[FieldTrip] ICA+frqanalysis questions

Stefan Debener stefan.debener at uni-oldenburg.de
Tue May 24 09:11:16 CEST 2011

Hi Odelia,

I have a slightly different opinion here. It is certainly true that any 
filter has the tendency to distort data (with distortion I mean that 
data consists of a mixture of some wanted, true signal and some unwanted 
signal, and that the removal of the unwanted part of the signal is 
neither complete nor specific). In our lab we regularly use ICA for 
artefact removal (and more), and the benefit/gain is clearly are much 
larger than the distortion. In fact there are a number of examples out 
showing that currently only ICA (or related tools) can recover the study 
of (a substantial fraction of the wanted) EEG signal (but again, it is 
NOT a perfect tool at all), in particular in cases where other means of 
SNR enhancement don't work well (averaging, spectral analysis). I am 
happy to provide references if you are interested...

For the evaluation of outcome it would be reasonable to not evaluate the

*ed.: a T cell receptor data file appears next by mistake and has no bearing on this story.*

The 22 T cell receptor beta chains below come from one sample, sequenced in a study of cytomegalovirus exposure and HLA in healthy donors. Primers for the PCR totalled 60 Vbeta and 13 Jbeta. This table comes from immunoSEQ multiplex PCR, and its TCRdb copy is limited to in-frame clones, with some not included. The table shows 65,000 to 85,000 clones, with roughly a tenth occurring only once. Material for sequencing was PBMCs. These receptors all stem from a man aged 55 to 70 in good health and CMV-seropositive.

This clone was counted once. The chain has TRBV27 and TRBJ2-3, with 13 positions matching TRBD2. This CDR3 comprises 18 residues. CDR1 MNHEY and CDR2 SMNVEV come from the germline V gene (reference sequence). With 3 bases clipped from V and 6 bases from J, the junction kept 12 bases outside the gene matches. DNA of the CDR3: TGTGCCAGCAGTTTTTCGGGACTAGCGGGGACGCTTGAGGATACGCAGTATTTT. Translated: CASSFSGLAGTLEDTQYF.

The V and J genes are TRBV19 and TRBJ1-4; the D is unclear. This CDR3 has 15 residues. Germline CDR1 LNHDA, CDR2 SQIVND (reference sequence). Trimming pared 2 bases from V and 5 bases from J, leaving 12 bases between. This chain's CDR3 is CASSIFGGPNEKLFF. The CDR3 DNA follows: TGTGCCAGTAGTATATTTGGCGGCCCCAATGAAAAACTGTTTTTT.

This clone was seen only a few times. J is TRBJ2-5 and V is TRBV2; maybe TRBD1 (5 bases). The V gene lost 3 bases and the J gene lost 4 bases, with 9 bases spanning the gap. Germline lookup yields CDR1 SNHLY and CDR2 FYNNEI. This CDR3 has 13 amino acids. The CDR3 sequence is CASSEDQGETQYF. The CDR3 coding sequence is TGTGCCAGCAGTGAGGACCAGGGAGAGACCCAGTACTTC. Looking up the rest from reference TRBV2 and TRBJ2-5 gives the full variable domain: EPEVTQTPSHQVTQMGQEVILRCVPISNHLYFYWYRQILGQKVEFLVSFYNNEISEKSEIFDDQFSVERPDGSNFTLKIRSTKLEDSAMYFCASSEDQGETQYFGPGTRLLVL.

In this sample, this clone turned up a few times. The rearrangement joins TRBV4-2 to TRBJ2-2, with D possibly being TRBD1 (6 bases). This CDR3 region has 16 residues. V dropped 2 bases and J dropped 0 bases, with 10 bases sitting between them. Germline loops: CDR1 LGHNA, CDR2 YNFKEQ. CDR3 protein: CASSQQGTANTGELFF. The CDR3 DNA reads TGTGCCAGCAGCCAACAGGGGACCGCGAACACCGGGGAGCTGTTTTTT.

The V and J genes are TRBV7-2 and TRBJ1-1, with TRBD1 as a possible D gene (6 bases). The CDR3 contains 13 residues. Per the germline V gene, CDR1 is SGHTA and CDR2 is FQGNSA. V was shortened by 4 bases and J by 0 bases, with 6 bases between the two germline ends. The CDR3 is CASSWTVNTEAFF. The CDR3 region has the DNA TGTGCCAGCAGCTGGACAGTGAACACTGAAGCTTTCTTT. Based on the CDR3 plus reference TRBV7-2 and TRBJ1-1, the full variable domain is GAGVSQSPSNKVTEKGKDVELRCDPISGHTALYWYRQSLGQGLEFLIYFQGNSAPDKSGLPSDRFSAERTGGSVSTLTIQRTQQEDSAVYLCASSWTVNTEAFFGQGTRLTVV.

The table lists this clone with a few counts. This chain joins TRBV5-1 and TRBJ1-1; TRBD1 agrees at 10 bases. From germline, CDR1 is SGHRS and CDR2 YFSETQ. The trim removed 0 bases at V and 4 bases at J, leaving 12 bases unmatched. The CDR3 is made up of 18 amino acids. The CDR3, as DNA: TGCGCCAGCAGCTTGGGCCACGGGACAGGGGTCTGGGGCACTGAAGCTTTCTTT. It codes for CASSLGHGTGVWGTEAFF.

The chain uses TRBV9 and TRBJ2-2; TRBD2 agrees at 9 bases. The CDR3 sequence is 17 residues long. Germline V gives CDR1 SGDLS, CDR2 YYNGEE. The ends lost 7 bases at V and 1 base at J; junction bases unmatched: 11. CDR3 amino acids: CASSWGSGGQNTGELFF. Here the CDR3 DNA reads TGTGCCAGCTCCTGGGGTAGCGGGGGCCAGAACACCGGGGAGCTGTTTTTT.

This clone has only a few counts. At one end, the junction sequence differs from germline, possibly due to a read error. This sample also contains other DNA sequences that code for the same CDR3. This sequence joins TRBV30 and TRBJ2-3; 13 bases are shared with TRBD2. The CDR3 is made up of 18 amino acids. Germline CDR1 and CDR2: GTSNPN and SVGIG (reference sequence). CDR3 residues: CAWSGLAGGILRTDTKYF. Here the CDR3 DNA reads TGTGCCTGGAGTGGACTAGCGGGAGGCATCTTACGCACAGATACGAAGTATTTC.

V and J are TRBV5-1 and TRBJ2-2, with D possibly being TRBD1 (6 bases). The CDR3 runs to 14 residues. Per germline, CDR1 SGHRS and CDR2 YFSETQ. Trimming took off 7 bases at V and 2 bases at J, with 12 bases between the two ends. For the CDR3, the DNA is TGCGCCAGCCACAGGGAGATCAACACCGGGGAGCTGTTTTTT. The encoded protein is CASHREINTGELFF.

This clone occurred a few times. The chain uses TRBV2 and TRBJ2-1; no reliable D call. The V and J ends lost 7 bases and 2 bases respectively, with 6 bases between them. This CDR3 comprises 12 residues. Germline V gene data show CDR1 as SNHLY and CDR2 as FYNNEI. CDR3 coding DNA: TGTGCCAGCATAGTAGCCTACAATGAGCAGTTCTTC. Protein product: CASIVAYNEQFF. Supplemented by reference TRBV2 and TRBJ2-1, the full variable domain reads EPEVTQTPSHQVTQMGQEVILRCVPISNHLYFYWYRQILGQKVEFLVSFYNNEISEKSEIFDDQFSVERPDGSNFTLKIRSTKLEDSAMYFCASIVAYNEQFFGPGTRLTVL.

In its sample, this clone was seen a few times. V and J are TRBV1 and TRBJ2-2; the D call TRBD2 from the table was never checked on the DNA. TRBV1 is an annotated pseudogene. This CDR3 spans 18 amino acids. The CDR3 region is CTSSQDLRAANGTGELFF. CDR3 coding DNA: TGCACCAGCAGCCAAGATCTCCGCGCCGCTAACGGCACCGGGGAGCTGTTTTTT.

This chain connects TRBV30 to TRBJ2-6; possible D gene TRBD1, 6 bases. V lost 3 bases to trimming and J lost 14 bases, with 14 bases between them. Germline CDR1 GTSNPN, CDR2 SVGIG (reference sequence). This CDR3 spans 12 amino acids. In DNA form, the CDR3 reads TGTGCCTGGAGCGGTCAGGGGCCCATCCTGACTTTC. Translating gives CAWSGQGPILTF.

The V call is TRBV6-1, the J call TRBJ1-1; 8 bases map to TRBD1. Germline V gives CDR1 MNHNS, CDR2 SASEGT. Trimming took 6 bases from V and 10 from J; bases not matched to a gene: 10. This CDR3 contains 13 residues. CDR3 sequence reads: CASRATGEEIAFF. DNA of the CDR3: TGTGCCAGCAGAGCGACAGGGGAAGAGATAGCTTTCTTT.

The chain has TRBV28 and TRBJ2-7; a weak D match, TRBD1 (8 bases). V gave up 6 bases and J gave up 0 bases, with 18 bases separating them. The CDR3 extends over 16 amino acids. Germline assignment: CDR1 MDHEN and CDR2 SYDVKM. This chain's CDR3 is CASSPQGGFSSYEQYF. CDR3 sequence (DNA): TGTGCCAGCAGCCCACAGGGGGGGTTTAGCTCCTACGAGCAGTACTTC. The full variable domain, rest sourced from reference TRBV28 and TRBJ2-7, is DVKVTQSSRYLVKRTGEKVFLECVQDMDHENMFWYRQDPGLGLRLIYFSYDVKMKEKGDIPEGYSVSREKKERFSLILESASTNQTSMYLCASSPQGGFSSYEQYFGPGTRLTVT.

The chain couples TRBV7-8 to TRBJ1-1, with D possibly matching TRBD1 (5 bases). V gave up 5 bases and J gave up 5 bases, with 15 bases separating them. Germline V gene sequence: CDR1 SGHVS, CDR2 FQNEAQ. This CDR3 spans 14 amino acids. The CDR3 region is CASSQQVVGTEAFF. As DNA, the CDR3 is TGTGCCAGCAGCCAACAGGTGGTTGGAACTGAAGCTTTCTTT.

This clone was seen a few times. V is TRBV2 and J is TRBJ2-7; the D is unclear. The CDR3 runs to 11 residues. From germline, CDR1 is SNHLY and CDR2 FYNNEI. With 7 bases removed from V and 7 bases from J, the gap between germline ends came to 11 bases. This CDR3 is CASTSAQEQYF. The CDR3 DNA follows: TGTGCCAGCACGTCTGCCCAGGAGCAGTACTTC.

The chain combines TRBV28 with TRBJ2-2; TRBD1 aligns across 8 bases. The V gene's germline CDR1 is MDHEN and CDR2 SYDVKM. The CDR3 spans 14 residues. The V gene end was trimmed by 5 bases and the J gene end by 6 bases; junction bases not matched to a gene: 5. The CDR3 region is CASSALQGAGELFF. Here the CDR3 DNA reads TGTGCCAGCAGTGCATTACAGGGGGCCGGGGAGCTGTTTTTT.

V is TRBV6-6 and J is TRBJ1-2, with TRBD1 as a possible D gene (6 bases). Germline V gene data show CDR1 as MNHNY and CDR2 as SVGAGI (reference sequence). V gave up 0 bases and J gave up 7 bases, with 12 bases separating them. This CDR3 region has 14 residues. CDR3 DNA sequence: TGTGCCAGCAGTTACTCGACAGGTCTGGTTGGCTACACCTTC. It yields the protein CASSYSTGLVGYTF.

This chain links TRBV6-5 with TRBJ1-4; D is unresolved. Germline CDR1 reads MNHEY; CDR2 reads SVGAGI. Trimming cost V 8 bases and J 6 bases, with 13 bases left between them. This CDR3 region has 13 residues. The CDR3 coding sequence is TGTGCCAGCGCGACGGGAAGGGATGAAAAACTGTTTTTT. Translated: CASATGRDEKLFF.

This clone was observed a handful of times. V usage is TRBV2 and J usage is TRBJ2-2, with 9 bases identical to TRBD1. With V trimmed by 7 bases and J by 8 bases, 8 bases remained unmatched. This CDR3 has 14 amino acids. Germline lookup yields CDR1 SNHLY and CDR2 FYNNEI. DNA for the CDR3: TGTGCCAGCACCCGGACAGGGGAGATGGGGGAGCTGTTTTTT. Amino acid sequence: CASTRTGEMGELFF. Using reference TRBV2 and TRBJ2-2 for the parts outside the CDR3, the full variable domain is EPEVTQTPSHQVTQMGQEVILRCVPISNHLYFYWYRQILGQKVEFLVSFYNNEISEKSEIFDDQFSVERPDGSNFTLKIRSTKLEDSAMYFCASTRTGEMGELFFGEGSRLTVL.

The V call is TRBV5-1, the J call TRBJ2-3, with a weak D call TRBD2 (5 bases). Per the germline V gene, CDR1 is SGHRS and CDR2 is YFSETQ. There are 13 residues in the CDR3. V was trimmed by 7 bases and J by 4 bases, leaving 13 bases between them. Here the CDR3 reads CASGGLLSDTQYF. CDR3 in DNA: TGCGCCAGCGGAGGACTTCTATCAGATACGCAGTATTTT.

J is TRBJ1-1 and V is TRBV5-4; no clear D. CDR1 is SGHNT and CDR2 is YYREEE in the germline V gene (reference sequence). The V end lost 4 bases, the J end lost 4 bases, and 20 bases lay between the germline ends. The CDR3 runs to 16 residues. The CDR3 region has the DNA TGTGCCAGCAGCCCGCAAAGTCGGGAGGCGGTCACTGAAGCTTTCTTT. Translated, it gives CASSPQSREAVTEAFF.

ERP alone, as this could be misleading. Better evaluate the sensitivity 
and specificity of an eye blink attentuation approach on the single 
trial (and single subject) level, this will give you good insight. And 
it is worth keeping in mind that the preprocessing of the data (among 
other issues, like the quality of the recording and so on) largely 
determines the quality of the output (for some introduction you may look 
up chapter 3.1 in Ullsperger & Debener, 2010, Simultaneous EEG and FMRI, 
Oxford University Press). Just by a different preprocessing ICA output 
could vary between crap and excellent unmixing. Thus a poor ICA eye 
blink attenuation would make me a bit suspicious...


Am 5/24/11 4:00 AM, schrieb Alexander J. Shackman:
> And for a related perspective, see